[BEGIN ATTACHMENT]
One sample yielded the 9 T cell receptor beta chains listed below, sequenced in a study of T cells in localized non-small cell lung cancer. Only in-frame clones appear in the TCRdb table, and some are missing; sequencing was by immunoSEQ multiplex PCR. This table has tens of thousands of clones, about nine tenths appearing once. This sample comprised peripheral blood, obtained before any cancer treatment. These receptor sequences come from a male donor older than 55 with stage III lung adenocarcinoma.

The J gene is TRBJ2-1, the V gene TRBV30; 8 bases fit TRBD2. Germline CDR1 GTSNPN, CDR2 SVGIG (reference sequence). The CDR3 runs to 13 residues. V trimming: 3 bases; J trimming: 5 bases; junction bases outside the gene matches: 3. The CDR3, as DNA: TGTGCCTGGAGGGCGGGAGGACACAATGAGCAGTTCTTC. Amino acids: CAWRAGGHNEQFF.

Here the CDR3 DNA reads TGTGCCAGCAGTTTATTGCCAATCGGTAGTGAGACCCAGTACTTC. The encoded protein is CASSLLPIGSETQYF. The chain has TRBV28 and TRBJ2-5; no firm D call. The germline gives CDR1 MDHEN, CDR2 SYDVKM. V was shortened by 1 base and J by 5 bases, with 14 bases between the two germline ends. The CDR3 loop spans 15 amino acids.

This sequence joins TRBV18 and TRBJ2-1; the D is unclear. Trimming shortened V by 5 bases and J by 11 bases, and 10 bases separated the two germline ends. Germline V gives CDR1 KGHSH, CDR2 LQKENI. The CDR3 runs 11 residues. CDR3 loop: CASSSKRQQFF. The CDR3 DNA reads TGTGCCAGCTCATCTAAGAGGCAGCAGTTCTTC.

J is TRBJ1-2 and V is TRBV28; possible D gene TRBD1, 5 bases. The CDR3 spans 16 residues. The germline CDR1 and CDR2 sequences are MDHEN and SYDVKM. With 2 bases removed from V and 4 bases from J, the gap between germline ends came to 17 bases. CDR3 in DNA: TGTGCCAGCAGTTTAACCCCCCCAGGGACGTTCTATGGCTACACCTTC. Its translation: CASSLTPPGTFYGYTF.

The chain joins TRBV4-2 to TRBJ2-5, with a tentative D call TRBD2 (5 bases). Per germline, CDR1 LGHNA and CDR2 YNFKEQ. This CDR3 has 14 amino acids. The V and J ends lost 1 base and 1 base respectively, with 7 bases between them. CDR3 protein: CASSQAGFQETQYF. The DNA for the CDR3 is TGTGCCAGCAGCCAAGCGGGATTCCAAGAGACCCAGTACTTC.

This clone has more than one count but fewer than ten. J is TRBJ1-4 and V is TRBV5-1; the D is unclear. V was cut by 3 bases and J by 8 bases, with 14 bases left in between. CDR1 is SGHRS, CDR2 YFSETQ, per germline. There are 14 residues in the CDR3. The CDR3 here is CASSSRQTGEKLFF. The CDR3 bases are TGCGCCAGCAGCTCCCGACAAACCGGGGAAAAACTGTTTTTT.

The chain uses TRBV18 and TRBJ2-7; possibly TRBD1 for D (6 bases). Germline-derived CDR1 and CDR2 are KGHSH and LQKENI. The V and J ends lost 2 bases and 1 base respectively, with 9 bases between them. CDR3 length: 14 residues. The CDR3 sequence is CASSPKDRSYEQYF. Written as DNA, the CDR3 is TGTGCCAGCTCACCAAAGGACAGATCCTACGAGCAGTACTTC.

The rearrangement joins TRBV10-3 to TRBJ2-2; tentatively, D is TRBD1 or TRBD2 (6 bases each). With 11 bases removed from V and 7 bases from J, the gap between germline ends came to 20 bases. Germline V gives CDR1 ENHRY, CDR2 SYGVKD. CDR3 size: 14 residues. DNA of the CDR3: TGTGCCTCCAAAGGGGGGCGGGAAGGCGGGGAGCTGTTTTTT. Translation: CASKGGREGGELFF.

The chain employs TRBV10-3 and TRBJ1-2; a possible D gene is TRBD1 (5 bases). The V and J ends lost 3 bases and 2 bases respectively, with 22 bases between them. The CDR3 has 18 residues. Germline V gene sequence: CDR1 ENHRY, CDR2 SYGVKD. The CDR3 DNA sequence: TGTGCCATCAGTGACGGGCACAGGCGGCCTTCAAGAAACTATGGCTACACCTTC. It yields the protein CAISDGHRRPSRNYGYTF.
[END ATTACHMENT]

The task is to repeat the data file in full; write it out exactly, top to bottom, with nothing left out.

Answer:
One sample yielded the 9 T cell receptor beta chains listed below, sequenced in a study of T cells in localized non-small cell lung cancer. Only in-frame clones appear in the TCRdb table, and some are missing; sequencing was by immunoSEQ multiplex PCR. This table has tens of thousands of clones, about nine tenths appearing once. This sample comprised peripheral blood, obtained before any cancer treatment. These receptor sequences come from a male donor older than 55 with stage III lung adenocarcinoma.

The J gene is TRBJ2-1, the V gene TRBV30; 8 bases fit TRBD2. Germline CDR1 GTSNPN, CDR2 SVGIG (reference sequence). The CDR3 runs to 13 residues. V trimming: 3 bases; J trimming: 5 bases; junction bases outside the gene matches: 3. The CDR3, as DNA: TGTGCCTGGAGGGCGGGAGGACACAATGAGCAGTTCTTC. Amino acids: CAWRAGGHNEQFF.

Here the CDR3 DNA reads TGTGCCAGCAGTTTATTGCCAATCGGTAGTGAGACCCAGTACTTC. The encoded protein is CASSLLPIGSETQYF. The chain has TRBV28 and TRBJ2-5; no firm D call. The germline gives CDR1 MDHEN, CDR2 SYDVKM. V was shortened by 1 base and J by 5 bases, with 14 bases between the two germline ends. The CDR3 loop spans 15 amino acids.

This sequence joins TRBV18 and TRBJ2-1; the D is unclear. Trimming shortened V by 5 bases and J by 11 bases, and 10 bases separated the two germline ends. Germline V gives CDR1 KGHSH, CDR2 LQKENI. The CDR3 runs 11 residues. CDR3 loop: CASSSKRQQFF. The CDR3 DNA reads TGTGCCAGCTCATCTAAGAGGCAGCAGTTCTTC.

J is TRBJ1-2 and V is TRBV28; possible D gene TRBD1, 5 bases. The CDR3 spans 16 residues. The germline CDR1 and CDR2 sequences are MDHEN and SYDVKM. With 2 bases removed from V and 4 bases from J, the gap between germline ends came to 17 bases. CDR3 in DNA: TGTGCCAGCAGTTTAACCCCCCCAGGGACGTTCTATGGCTACACCTTC. Its translation: CASSLTPPGTFYGYTF.

The chain joins TRBV4-2 to TRBJ2-5, with a tentative D call TRBD2 (5 bases). Per germline, CDR1 LGHNA and CDR2 YNFKEQ. This CDR3 has 14 amino acids. The V and J ends lost 1 base and 1 base respectively, with 7 bases between them. CDR3 protein: CASSQAGFQETQYF. The DNA for the CDR3 is TGTGCCAGCAGCCAAGCGGGATTCCAAGAGACCCAGTACTTC.

This clone has more than one count but fewer than ten. J is TRBJ1-4 and V is TRBV5-1; the D is unclear. V was cut by 3 bases and J by 8 bases, with 14 bases left in between. CDR1 is SGHRS, CDR2 YFSETQ, per germline. There are 14 residues in the CDR3. The CDR3 here is CASSSRQTGEKLFF. The CDR3 bases are TGCGCCAGCAGCTCCCGACAAACCGGGGAAAAACTGTTTTTT.

The chain uses TRBV18 and TRBJ2-7; possibly TRBD1 for D (6 bases). Germline-derived CDR1 and CDR2 are KGHSH and LQKENI. The V and J ends lost 2 bases and 1 base respectively, with 9 bases between them. CDR3 length: 14 residues. The CDR3 sequence is CASSPKDRSYEQYF. Written as DNA, the CDR3 is TGTGCCAGCTCACCAAAGGACAGATCCTACGAGCAGTACTTC.

The rearrangement joins TRBV10-3 to TRBJ2-2; tentatively, D is TRBD1 or TRBD2 (6 bases each). With 11 bases removed from V and 7 bases from J, the gap between germline ends came to 20 bases. Germline V gives CDR1 ENHRY, CDR2 SYGVKD. CDR3 size: 14 residues. DNA of the CDR3: TGTGCCTCCAAAGGGGGGCGGGAAGGCGGGGAGCTGTTTTTT. Translation: CASKGGREGGELFF.

The chain employs TRBV10-3 and TRBJ1-2; a possible D gene is TRBD1 (5 bases). The V and J ends lost 3 bases and 2 bases respectively, with 22 bases between them. The CDR3 has 18 residues. Germline V gene sequence: CDR1 ENHRY, CDR2 SYGVKD. The CDR3 DNA sequence: TGTGCCATCAGTGACGGGCACAGGCGGCCTTCAAGAAACTATGGCTACACCTTC. It yields the protein CAISDGHRRPSRNYGYTF.